"Falling back" during Daylight Saving Time can actually mess with your sleep—here's what to do about it
Every year, we find ourselves stressed about Daylight Saving Time (before you google, yes, it’s “saving” not “savings”). Do we gain an hour of sleep or lose an hour of sleep? Should we just try to ignore the whole thing? We are here to tell you that Sunday morning, November 4th, the clock will “fall back” an hour, which means we will be gaining an extra hour of rest. Right? Not so fast. Before you rejoice, know that “falling back” during Daylight Saving Time and sleeping in can actually mess with your sleep long-term. We’re here to help you, though—because no one needs to have bags under their eyes this fall/winter season.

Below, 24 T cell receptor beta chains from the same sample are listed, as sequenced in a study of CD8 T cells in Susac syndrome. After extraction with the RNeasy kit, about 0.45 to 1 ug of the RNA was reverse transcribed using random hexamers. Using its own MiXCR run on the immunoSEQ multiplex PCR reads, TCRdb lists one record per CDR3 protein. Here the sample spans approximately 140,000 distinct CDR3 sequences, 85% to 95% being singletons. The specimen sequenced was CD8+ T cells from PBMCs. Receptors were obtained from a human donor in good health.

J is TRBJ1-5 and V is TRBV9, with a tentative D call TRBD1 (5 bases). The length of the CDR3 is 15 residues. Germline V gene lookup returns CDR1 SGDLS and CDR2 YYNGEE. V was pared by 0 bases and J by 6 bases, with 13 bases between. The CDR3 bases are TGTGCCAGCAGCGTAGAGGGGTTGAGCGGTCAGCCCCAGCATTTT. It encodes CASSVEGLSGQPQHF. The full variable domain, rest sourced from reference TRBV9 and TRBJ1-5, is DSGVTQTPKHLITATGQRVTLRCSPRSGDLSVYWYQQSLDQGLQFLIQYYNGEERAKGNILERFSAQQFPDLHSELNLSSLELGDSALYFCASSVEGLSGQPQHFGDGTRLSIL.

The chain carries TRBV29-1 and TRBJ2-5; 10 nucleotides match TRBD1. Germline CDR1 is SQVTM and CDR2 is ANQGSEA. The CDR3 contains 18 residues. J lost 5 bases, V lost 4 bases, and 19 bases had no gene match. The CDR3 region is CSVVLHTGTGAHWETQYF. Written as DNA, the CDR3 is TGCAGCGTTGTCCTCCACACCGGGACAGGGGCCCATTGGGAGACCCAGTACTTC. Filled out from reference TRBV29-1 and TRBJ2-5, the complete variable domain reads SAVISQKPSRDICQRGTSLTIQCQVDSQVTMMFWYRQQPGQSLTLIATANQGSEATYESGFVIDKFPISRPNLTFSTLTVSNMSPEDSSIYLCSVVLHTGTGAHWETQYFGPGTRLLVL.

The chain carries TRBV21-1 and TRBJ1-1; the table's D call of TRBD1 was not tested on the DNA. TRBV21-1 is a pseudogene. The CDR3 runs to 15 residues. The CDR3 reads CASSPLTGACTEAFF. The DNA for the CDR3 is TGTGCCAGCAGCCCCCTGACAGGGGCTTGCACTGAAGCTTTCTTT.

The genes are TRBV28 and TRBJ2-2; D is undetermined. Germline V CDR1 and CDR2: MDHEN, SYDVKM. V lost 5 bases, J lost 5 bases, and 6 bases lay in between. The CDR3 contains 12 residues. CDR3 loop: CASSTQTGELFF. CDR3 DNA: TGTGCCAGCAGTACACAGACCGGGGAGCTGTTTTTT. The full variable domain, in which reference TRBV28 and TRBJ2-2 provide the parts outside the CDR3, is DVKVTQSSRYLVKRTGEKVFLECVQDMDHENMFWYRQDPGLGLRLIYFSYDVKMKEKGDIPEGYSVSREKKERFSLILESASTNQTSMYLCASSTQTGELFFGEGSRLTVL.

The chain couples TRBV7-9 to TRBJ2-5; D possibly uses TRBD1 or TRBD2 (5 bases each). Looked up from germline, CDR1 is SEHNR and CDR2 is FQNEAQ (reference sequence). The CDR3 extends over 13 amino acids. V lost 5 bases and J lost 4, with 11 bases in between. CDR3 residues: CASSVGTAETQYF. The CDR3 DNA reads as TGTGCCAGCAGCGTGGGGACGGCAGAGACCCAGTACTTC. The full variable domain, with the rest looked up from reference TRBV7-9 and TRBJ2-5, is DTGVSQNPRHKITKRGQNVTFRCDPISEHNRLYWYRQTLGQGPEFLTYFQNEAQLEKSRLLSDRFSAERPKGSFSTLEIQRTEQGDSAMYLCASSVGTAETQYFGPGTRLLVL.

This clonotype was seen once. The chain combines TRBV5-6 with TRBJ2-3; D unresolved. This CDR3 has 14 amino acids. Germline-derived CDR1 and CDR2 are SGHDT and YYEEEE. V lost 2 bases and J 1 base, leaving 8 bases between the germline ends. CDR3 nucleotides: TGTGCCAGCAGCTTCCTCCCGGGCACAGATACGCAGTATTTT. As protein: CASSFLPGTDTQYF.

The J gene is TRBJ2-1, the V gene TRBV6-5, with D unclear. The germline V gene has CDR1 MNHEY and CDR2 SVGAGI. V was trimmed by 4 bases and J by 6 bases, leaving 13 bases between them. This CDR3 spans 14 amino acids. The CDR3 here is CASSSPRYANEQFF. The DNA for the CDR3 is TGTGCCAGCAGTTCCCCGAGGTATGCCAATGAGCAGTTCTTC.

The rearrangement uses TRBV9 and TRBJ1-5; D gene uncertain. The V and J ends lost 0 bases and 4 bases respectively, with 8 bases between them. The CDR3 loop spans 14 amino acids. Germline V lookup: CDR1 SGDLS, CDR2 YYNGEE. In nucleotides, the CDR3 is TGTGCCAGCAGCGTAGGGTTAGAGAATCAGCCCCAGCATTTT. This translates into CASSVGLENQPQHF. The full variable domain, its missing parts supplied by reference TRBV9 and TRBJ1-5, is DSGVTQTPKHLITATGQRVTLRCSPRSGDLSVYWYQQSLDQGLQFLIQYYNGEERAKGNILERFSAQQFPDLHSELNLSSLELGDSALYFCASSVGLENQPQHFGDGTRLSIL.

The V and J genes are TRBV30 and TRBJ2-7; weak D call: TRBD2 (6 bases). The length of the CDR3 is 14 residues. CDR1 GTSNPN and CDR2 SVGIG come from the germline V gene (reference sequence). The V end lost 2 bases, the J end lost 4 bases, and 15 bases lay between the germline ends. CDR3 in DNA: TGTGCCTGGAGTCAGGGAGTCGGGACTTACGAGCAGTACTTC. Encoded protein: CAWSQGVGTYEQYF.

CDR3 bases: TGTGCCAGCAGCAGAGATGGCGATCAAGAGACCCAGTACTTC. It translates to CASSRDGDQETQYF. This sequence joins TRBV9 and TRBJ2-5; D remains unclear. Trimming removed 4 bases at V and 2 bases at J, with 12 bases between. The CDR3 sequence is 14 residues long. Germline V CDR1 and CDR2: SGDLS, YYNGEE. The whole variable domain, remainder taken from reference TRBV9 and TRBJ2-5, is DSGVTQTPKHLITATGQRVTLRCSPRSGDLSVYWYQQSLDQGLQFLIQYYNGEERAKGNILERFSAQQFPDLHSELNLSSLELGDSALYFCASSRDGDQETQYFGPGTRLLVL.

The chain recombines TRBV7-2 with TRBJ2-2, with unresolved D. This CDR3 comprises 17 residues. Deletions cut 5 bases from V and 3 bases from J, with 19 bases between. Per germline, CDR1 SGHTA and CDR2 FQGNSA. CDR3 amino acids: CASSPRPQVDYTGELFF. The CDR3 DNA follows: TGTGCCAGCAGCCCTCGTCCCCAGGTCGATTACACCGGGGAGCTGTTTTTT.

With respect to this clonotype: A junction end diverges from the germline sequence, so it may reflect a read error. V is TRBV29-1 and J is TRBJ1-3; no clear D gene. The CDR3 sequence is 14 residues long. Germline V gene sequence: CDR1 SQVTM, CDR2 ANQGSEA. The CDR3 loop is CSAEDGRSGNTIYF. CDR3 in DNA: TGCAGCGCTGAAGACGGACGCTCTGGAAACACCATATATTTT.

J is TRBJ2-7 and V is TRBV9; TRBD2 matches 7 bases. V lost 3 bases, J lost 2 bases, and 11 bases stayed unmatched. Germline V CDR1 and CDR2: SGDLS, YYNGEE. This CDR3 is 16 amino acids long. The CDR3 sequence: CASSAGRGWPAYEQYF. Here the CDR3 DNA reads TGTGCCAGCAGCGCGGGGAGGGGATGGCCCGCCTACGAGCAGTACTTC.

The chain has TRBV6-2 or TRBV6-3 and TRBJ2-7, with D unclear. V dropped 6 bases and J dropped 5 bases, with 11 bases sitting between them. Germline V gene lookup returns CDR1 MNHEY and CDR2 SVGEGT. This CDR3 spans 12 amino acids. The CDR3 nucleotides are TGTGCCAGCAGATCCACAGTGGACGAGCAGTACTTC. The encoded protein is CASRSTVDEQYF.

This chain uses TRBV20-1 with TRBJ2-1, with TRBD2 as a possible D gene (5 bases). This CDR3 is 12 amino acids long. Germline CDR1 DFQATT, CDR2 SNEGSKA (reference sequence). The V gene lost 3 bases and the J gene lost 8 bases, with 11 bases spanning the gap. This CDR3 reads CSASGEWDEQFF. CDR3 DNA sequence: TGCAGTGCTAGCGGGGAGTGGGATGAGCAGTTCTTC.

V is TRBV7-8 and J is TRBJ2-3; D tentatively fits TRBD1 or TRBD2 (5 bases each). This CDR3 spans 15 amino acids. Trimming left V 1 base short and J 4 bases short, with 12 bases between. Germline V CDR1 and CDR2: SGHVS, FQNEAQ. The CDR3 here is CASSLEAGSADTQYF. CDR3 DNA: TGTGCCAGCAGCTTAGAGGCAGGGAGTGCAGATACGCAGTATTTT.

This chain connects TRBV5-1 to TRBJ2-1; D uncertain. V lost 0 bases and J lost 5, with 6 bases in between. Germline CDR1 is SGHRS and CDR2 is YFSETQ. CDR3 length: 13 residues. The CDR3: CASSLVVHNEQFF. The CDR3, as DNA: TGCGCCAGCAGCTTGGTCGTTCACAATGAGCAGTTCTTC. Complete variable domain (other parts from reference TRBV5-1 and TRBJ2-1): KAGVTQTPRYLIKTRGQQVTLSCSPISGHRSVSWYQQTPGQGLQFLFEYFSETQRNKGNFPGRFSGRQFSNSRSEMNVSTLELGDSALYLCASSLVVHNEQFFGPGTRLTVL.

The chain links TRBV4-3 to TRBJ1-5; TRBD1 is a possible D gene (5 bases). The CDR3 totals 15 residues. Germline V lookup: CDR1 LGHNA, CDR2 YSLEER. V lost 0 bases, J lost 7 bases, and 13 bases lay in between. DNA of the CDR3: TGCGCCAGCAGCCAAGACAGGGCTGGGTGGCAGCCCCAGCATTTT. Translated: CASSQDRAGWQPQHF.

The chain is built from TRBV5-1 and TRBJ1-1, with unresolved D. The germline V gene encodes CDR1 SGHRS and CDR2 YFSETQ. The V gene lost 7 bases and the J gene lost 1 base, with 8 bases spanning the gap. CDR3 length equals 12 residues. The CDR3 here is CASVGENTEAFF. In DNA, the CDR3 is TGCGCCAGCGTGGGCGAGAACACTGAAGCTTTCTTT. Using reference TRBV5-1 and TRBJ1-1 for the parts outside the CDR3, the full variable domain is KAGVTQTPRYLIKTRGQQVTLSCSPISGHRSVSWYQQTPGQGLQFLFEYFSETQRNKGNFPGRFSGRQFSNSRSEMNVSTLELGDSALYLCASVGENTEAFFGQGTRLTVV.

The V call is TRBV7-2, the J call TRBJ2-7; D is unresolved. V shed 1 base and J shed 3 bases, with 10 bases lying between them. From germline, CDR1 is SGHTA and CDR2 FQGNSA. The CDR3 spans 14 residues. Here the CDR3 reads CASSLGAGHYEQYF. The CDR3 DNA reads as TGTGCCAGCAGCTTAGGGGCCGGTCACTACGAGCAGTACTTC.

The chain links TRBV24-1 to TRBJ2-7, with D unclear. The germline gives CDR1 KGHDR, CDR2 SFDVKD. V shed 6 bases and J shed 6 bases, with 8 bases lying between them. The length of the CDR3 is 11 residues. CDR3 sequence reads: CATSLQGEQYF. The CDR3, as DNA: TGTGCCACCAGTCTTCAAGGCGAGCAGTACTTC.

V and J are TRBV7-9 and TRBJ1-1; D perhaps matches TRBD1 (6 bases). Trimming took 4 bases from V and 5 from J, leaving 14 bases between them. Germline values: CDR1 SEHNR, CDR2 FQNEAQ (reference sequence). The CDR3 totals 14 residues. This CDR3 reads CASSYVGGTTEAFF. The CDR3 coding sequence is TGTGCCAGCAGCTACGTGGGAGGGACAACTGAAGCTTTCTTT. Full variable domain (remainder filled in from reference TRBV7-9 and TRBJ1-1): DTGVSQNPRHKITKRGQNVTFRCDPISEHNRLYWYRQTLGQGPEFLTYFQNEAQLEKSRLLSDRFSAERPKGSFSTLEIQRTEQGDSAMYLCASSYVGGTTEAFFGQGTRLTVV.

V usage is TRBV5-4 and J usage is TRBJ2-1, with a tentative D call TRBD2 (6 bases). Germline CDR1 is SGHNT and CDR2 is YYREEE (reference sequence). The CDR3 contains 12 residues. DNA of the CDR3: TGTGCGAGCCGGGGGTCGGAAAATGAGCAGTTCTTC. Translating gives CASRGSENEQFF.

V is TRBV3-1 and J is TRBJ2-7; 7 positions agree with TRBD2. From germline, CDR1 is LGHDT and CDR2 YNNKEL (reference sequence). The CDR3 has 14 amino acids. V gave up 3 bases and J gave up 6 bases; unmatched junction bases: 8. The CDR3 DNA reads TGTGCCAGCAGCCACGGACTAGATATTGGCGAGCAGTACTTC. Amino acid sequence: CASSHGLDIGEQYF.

According to board-certified sleep medicine doctor and neurologist W. Christopher Winter of Charlottesville Neurology and Sleep Medicine and author of The Sleep Solution: Why Your Sleep is Broken and How to Fix It, winter DST is not as bad as springtime.
“It’s usually not a big deal for most people. Certainly, it’s a lot easier than it is in the spring, when we lose an hour of sleep,” he said. However, some people find that their sleep does feel interrupted, and not having an adequate amount of sleep can affect you in the long run.
To combat that disruption, Dr. Winter has a recommendation for adjusting to the time change: Stay up an hour later the night before the clock falls back (i.e. Saturday night). Doing this will put you back on your regular schedule when the time changes. For example, if you usually go to bed at 11 p.m., force yourself to stay up till midnight. That way, when you wake up at 8 a.m., you’ll be on your normal schedule.
Bottom line, make sure you are listening to what your body needs during the time change…because our bodies truly are our temples.